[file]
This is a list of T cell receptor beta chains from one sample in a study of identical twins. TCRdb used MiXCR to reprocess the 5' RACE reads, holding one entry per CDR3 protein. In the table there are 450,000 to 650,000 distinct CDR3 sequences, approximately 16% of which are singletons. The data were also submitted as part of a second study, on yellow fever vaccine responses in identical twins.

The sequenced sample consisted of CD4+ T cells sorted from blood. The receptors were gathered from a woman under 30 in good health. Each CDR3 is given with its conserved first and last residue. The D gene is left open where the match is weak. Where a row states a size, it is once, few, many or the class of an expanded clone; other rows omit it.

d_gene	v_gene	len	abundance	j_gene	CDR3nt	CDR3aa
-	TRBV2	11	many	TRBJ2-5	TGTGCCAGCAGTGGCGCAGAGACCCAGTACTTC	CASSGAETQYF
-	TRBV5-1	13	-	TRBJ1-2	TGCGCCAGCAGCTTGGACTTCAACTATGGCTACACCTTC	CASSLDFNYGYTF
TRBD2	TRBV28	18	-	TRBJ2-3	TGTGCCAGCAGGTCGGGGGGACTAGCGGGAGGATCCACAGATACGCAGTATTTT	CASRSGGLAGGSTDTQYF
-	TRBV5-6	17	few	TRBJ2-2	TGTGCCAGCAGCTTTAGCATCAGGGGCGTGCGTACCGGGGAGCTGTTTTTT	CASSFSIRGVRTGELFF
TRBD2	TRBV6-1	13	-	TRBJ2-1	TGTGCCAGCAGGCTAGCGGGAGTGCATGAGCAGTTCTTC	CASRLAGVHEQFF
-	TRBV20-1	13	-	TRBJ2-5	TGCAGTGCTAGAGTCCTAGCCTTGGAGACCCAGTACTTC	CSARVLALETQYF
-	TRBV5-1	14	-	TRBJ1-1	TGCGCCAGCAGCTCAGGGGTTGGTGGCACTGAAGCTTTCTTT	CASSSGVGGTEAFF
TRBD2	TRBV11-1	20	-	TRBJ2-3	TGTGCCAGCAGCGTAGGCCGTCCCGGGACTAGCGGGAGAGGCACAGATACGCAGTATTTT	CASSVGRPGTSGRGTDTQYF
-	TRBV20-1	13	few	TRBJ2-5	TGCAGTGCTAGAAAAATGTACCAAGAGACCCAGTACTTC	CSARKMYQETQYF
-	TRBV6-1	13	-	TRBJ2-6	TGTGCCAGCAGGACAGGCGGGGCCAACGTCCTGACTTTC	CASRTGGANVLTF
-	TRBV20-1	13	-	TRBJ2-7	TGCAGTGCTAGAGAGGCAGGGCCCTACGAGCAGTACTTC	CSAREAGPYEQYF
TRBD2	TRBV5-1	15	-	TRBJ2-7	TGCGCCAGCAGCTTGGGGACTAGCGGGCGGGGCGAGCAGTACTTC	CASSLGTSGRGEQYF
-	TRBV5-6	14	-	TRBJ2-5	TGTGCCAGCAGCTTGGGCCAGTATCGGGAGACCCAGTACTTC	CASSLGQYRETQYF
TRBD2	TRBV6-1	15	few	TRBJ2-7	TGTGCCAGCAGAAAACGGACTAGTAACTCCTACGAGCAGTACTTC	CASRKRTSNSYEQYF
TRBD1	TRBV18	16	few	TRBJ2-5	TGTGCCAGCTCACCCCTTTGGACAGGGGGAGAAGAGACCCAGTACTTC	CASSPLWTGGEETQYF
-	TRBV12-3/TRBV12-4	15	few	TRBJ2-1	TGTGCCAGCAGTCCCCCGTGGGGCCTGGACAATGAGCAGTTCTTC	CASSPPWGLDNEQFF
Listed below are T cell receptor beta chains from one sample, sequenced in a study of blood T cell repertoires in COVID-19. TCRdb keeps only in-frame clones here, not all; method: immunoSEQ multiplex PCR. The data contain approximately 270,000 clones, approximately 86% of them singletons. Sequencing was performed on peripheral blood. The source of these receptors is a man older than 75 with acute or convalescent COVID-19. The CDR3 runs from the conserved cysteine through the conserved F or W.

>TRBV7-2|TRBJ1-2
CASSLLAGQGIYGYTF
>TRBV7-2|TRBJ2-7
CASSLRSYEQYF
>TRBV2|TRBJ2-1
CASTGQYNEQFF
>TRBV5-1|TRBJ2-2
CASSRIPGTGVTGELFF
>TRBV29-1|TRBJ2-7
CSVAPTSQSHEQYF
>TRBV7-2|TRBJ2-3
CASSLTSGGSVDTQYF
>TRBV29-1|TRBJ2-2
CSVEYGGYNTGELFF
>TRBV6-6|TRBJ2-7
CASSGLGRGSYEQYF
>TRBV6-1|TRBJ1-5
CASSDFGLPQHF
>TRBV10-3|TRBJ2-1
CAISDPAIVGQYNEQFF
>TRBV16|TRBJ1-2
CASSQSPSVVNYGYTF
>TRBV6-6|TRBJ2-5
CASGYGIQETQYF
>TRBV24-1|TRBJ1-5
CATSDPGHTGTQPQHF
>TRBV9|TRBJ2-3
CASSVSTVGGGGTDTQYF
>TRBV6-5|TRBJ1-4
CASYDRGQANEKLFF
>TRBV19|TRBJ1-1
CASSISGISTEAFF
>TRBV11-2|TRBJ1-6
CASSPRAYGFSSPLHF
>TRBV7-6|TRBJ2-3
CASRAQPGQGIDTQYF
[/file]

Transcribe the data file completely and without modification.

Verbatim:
This is a list of T cell receptor beta chains from one sample in a study of identical twins. TCRdb used MiXCR to reprocess the 5' RACE reads, holding one entry per CDR3 protein. In the table there are 450,000 to 650,000 distinct CDR3 sequences, approximately 16% of which are singletons. The data were also submitted as part of a second study, on yellow fever vaccine responses in identical twins.

The sequenced sample consisted of CD4+ T cells sorted from blood. The receptors were gathered from a woman under 30 in good health. Each CDR3 is given with its conserved first and last residue. The D gene is left open where the match is weak. Where a row states a size, it is once, few, many or the class of an expanded clone; other rows omit it.

d_gene	v_gene	len	abundance	j_gene	CDR3nt	CDR3aa
-	TRBV2	11	many	TRBJ2-5	TGTGCCAGCAGTGGCGCAGAGACCCAGTACTTC	CASSGAETQYF
-	TRBV5-1	13	-	TRBJ1-2	TGCGCCAGCAGCTTGGACTTCAACTATGGCTACACCTTC	CASSLDFNYGYTF
TRBD2	TRBV28	18	-	TRBJ2-3	TGTGCCAGCAGGTCGGGGGGACTAGCGGGAGGATCCACAGATACGCAGTATTTT	CASRSGGLAGGSTDTQYF
-	TRBV5-6	17	few	TRBJ2-2	TGTGCCAGCAGCTTTAGCATCAGGGGCGTGCGTACCGGGGAGCTGTTTTTT	CASSFSIRGVRTGELFF
TRBD2	TRBV6-1	13	-	TRBJ2-1	TGTGCCAGCAGGCTAGCGGGAGTGCATGAGCAGTTCTTC	CASRLAGVHEQFF
-	TRBV20-1	13	-	TRBJ2-5	TGCAGTGCTAGAGTCCTAGCCTTGGAGACCCAGTACTTC	CSARVLALETQYF
-	TRBV5-1	14	-	TRBJ1-1	TGCGCCAGCAGCTCAGGGGTTGGTGGCACTGAAGCTTTCTTT	CASSSGVGGTEAFF
TRBD2	TRBV11-1	20	-	TRBJ2-3	TGTGCCAGCAGCGTAGGCCGTCCCGGGACTAGCGGGAGAGGCACAGATACGCAGTATTTT	CASSVGRPGTSGRGTDTQYF
-	TRBV20-1	13	few	TRBJ2-5	TGCAGTGCTAGAAAAATGTACCAAGAGACCCAGTACTTC	CSARKMYQETQYF
-	TRBV6-1	13	-	TRBJ2-6	TGTGCCAGCAGGACAGGCGGGGCCAACGTCCTGACTTTC	CASRTGGANVLTF
-	TRBV20-1	13	-	TRBJ2-7	TGCAGTGCTAGAGAGGCAGGGCCCTACGAGCAGTACTTC	CSAREAGPYEQYF
TRBD2	TRBV5-1	15	-	TRBJ2-7	TGCGCCAGCAGCTTGGGGACTAGCGGGCGGGGCGAGCAGTACTTC	CASSLGTSGRGEQYF
-	TRBV5-6	14	-	TRBJ2-5	TGTGCCAGCAGCTTGGGCCAGTATCGGGAGACCCAGTACTTC	CASSLGQYRETQYF
TRBD2	TRBV6-1	15	few	TRBJ2-7	TGTGCCAGCAGAAAACGGACTAGTAACTCCTACGAGCAGTACTTC	CASRKRTSNSYEQYF
TRBD1	TRBV18	16	few	TRBJ2-5	TGTGCCAGCTCACCCCTTTGGACAGGGGGAGAAGAGACCCAGTACTTC	CASSPLWTGGEETQYF
-	TRBV12-3/TRBV12-4	15	few	TRBJ2-1	TGTGCCAGCAGTCCCCCGTGGGGCCTGGACAATGAGCAGTTCTTC	CASSPPWGLDNEQFF
Listed below are T cell receptor beta chains from one sample, sequenced in a study of blood T cell repertoires in COVID-19. TCRdb keeps only in-frame clones here, not all; method: immunoSEQ multiplex PCR. The data contain approximately 270,000 clones, approximately 86% of them singletons. Sequencing was performed on peripheral blood. The source of these receptors is a man older than 75 with acute or convalescent COVID-19. The CDR3 runs from the conserved cysteine through the conserved F or W.

>TRBV7-2|TRBJ1-2
CASSLLAGQGIYGYTF
>TRBV7-2|TRBJ2-7
CASSLRSYEQYF
>TRBV2|TRBJ2-1
CASTGQYNEQFF
>TRBV5-1|TRBJ2-2
CASSRIPGTGVTGELFF
>TRBV29-1|TRBJ2-7
CSVAPTSQSHEQYF
>TRBV7-2|TRBJ2-3
CASSLTSGGSVDTQYF
>TRBV29-1|TRBJ2-2
CSVEYGGYNTGELFF
>TRBV6-6|TRBJ2-7
CASSGLGRGSYEQYF
>TRBV6-1|TRBJ1-5
CASSDFGLPQHF
>TRBV10-3|TRBJ2-1
CAISDPAIVGQYNEQFF
>TRBV16|TRBJ1-2
CASSQSPSVVNYGYTF
>TRBV6-6|TRBJ2-5
CASGYGIQETQYF
>TRBV24-1|TRBJ1-5
CATSDPGHTGTQPQHF
>TRBV9|TRBJ2-3
CASSVSTVGGGGTDTQYF
>TRBV6-5|TRBJ1-4
CASYDRGQANEKLFF
>TRBV19|TRBJ1-1
CASSISGISTEAFF
>TRBV11-2|TRBJ1-6
CASSPRAYGFSSPLHF
>TRBV7-6|TRBJ2-3
CASRAQPGQGIDTQYF